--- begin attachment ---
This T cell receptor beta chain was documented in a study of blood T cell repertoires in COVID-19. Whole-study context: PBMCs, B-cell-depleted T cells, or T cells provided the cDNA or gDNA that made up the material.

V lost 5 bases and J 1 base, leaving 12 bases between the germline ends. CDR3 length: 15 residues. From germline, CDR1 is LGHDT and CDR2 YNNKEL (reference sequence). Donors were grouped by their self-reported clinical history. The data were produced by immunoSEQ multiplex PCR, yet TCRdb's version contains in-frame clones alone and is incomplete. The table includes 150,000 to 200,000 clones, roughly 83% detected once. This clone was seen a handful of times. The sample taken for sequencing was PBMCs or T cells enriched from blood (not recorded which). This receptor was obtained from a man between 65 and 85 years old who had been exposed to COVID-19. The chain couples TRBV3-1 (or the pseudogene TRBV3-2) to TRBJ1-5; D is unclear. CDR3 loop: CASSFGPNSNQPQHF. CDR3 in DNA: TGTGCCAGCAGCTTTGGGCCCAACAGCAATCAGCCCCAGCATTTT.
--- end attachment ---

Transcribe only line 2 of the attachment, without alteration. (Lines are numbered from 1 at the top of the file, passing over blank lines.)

V lost 5 bases and J 1 base, leaving 12 bases between the germline ends. CDR3 length: 15 residues. From germline, CDR1 is LGHDT and CDR2 YNNKEL (reference sequence). Donors were grouped by their self-reported clinical history. The data were produced by immunoSEQ multiplex PCR, yet TCRdb's version contains in-frame clones alone and is incomplete. The table includes 150,000 to 200,000 clones, roughly 83% detected once. This clone was seen a handful of times. The sample taken for sequencing was PBMCs or T cells enriched from blood (not recorded which). This receptor was obtained from a man between 65 and 85 years old who had been exposed to COVID-19. The chain couples TRBV3-1 (or the pseudogene TRBV3-2) to TRBJ1-5; D is unclear. CDR3 loop: CASSFGPNSNQPQHF. CDR3 in DNA: TGTGCCAGCAGCTTTGGGCCCAACAGCAATCAGCCCCAGCATTTT.